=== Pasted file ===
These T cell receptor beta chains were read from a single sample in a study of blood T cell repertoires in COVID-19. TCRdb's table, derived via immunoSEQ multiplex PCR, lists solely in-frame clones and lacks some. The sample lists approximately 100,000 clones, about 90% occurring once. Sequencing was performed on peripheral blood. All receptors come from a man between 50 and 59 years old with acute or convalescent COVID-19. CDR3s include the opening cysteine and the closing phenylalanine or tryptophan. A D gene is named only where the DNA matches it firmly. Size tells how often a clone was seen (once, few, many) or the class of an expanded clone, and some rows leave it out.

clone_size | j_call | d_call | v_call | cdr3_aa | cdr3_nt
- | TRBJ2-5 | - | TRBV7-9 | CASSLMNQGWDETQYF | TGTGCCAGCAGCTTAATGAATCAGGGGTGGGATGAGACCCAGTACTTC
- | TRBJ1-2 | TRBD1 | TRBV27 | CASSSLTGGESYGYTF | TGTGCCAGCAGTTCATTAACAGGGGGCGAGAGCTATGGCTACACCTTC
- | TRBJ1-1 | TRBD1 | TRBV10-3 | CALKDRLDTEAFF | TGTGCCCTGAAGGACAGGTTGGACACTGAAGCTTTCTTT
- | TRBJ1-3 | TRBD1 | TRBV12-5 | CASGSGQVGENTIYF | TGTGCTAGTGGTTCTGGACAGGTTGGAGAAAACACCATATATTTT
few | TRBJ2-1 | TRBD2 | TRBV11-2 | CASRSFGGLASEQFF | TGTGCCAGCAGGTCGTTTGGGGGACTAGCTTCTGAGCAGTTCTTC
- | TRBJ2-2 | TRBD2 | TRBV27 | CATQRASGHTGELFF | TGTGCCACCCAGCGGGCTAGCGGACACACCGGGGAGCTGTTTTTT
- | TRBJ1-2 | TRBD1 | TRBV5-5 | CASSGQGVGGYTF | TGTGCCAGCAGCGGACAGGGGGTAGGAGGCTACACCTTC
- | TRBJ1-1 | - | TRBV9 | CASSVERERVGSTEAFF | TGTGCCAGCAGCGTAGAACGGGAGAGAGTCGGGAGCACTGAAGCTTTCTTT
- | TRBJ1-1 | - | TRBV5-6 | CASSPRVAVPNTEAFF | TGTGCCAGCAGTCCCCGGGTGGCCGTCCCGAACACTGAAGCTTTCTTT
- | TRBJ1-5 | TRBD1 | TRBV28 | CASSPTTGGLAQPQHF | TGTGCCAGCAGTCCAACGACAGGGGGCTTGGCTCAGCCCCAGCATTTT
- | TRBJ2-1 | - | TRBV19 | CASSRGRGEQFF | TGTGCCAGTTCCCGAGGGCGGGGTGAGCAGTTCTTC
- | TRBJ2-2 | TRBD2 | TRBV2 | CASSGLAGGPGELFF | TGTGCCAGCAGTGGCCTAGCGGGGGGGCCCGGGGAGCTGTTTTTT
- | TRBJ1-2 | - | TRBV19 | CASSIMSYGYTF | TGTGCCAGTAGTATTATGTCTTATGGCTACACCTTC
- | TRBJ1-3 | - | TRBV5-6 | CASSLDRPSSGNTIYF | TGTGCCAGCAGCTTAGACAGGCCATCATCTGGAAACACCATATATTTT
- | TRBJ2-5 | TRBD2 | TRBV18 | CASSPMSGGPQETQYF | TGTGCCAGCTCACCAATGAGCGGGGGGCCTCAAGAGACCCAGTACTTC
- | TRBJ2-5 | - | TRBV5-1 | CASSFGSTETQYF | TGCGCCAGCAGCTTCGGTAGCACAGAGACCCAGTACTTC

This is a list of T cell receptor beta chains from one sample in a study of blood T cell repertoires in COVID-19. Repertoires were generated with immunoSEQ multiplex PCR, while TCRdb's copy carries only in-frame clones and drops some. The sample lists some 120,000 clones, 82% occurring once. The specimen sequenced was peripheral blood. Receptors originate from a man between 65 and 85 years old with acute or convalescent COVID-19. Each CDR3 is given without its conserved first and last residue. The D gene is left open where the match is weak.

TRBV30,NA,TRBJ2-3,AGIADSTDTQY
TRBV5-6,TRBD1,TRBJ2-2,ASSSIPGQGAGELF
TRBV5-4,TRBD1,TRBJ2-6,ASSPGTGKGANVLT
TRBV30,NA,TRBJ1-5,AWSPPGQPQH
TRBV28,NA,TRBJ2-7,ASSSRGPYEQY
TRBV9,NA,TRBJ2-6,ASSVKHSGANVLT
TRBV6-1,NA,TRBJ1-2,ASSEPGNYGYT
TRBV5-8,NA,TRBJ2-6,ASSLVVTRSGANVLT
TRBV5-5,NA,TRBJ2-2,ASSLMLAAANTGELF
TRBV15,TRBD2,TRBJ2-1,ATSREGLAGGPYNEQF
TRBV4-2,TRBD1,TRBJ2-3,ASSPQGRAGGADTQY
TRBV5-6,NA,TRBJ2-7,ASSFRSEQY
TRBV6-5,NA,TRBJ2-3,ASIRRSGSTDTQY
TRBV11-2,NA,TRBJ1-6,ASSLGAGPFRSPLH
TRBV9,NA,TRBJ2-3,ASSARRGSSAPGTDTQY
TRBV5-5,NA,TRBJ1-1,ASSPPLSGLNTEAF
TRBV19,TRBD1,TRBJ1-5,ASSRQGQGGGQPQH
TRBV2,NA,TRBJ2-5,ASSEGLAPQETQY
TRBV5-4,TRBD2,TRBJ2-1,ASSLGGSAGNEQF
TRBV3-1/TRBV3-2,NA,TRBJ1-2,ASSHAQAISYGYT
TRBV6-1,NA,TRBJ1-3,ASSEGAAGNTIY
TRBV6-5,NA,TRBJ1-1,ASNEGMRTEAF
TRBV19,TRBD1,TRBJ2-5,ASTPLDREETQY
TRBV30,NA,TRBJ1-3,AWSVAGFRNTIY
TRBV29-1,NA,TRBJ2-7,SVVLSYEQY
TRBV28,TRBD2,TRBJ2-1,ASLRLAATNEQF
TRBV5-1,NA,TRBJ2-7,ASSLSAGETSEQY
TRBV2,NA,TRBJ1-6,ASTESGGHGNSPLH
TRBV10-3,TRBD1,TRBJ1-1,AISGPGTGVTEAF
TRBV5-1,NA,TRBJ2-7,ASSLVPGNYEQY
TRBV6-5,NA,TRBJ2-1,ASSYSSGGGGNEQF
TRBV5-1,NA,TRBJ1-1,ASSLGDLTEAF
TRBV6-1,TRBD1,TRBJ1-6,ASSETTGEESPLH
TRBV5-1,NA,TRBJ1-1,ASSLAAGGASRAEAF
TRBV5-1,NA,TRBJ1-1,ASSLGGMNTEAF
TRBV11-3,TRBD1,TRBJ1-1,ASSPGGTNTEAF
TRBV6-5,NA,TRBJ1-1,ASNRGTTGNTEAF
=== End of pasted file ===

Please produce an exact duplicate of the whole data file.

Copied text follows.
These T cell receptor beta chains were read from a single sample in a study of blood T cell repertoires in COVID-19. TCRdb's table, derived via immunoSEQ multiplex PCR, lists solely in-frame clones and lacks some. The sample lists approximately 100,000 clones, about 90% occurring once. Sequencing was performed on peripheral blood. All receptors come from a man between 50 and 59 years old with acute or convalescent COVID-19. CDR3s include the opening cysteine and the closing phenylalanine or tryptophan. A D gene is named only where the DNA matches it firmly. Size tells how often a clone was seen (once, few, many) or the class of an expanded clone, and some rows leave it out.

clone_size | j_call | d_call | v_call | cdr3_aa | cdr3_nt
- | TRBJ2-5 | - | TRBV7-9 | CASSLMNQGWDETQYF | TGTGCCAGCAGCTTAATGAATCAGGGGTGGGATGAGACCCAGTACTTC
- | TRBJ1-2 | TRBD1 | TRBV27 | CASSSLTGGESYGYTF | TGTGCCAGCAGTTCATTAACAGGGGGCGAGAGCTATGGCTACACCTTC
- | TRBJ1-1 | TRBD1 | TRBV10-3 | CALKDRLDTEAFF | TGTGCCCTGAAGGACAGGTTGGACACTGAAGCTTTCTTT
- | TRBJ1-3 | TRBD1 | TRBV12-5 | CASGSGQVGENTIYF | TGTGCTAGTGGTTCTGGACAGGTTGGAGAAAACACCATATATTTT
few | TRBJ2-1 | TRBD2 | TRBV11-2 | CASRSFGGLASEQFF | TGTGCCAGCAGGTCGTTTGGGGGACTAGCTTCTGAGCAGTTCTTC
- | TRBJ2-2 | TRBD2 | TRBV27 | CATQRASGHTGELFF | TGTGCCACCCAGCGGGCTAGCGGACACACCGGGGAGCTGTTTTTT
- | TRBJ1-2 | TRBD1 | TRBV5-5 | CASSGQGVGGYTF | TGTGCCAGCAGCGGACAGGGGGTAGGAGGCTACACCTTC
- | TRBJ1-1 | - | TRBV9 | CASSVERERVGSTEAFF | TGTGCCAGCAGCGTAGAACGGGAGAGAGTCGGGAGCACTGAAGCTTTCTTT
- | TRBJ1-1 | - | TRBV5-6 | CASSPRVAVPNTEAFF | TGTGCCAGCAGTCCCCGGGTGGCCGTCCCGAACACTGAAGCTTTCTTT
- | TRBJ1-5 | TRBD1 | TRBV28 | CASSPTTGGLAQPQHF | TGTGCCAGCAGTCCAACGACAGGGGGCTTGGCTCAGCCCCAGCATTTT
- | TRBJ2-1 | - | TRBV19 | CASSRGRGEQFF | TGTGCCAGTTCCCGAGGGCGGGGTGAGCAGTTCTTC
- | TRBJ2-2 | TRBD2 | TRBV2 | CASSGLAGGPGELFF | TGTGCCAGCAGTGGCCTAGCGGGGGGGCCCGGGGAGCTGTTTTTT
- | TRBJ1-2 | - | TRBV19 | CASSIMSYGYTF | TGTGCCAGTAGTATTATGTCTTATGGCTACACCTTC
- | TRBJ1-3 | - | TRBV5-6 | CASSLDRPSSGNTIYF | TGTGCCAGCAGCTTAGACAGGCCATCATCTGGAAACACCATATATTTT
- | TRBJ2-5 | TRBD2 | TRBV18 | CASSPMSGGPQETQYF | TGTGCCAGCTCACCAATGAGCGGGGGGCCTCAAGAGACCCAGTACTTC
- | TRBJ2-5 | - | TRBV5-1 | CASSFGSTETQYF | TGCGCCAGCAGCTTCGGTAGCACAGAGACCCAGTACTTC

This is a list of T cell receptor beta chains from one sample in a study of blood T cell repertoires in COVID-19. Repertoires were generated with immunoSEQ multiplex PCR, while TCRdb's copy carries only in-frame clones and drops some. The sample lists some 120,000 clones, 82% occurring once. The specimen sequenced was peripheral blood. Receptors originate from a man between 65 and 85 years old with acute or convalescent COVID-19. Each CDR3 is given without its conserved first and last residue. The D gene is left open where the match is weak.

TRBV30,NA,TRBJ2-3,AGIADSTDTQY
TRBV5-6,TRBD1,TRBJ2-2,ASSSIPGQGAGELF
TRBV5-4,TRBD1,TRBJ2-6,ASSPGTGKGANVLT
TRBV30,NA,TRBJ1-5,AWSPPGQPQH
TRBV28,NA,TRBJ2-7,ASSSRGPYEQY
TRBV9,NA,TRBJ2-6,ASSVKHSGANVLT
TRBV6-1,NA,TRBJ1-2,ASSEPGNYGYT
TRBV5-8,NA,TRBJ2-6,ASSLVVTRSGANVLT
TRBV5-5,NA,TRBJ2-2,ASSLMLAAANTGELF
TRBV15,TRBD2,TRBJ2-1,ATSREGLAGGPYNEQF
TRBV4-2,TRBD1,TRBJ2-3,ASSPQGRAGGADTQY
TRBV5-6,NA,TRBJ2-7,ASSFRSEQY
TRBV6-5,NA,TRBJ2-3,ASIRRSGSTDTQY
TRBV11-2,NA,TRBJ1-6,ASSLGAGPFRSPLH
TRBV9,NA,TRBJ2-3,ASSARRGSSAPGTDTQY
TRBV5-5,NA,TRBJ1-1,ASSPPLSGLNTEAF
TRBV19,TRBD1,TRBJ1-5,ASSRQGQGGGQPQH
TRBV2,NA,TRBJ2-5,ASSEGLAPQETQY
TRBV5-4,TRBD2,TRBJ2-1,ASSLGGSAGNEQF
TRBV3-1/TRBV3-2,NA,TRBJ1-2,ASSHAQAISYGYT
TRBV6-1,NA,TRBJ1-3,ASSEGAAGNTIY
TRBV6-5,NA,TRBJ1-1,ASNEGMRTEAF
TRBV19,TRBD1,TRBJ2-5,ASTPLDREETQY
TRBV30,NA,TRBJ1-3,AWSVAGFRNTIY
TRBV29-1,NA,TRBJ2-7,SVVLSYEQY
TRBV28,TRBD2,TRBJ2-1,ASLRLAATNEQF
TRBV5-1,NA,TRBJ2-7,ASSLSAGETSEQY
TRBV2,NA,TRBJ1-6,ASTESGGHGNSPLH
TRBV10-3,TRBD1,TRBJ1-1,AISGPGTGVTEAF
TRBV5-1,NA,TRBJ2-7,ASSLVPGNYEQY
TRBV6-5,NA,TRBJ2-1,ASSYSSGGGGNEQF
TRBV5-1,NA,TRBJ1-1,ASSLGDLTEAF
TRBV6-1,TRBD1,TRBJ1-6,ASSETTGEESPLH
TRBV5-1,NA,TRBJ1-1,ASSLAAGGASRAEAF
TRBV5-1,NA,TRBJ1-1,ASSLGGMNTEAF
TRBV11-3,TRBD1,TRBJ1-1,ASSPGGTNTEAF
TRBV6-5,NA,TRBJ1-1,ASNRGTTGNTEAF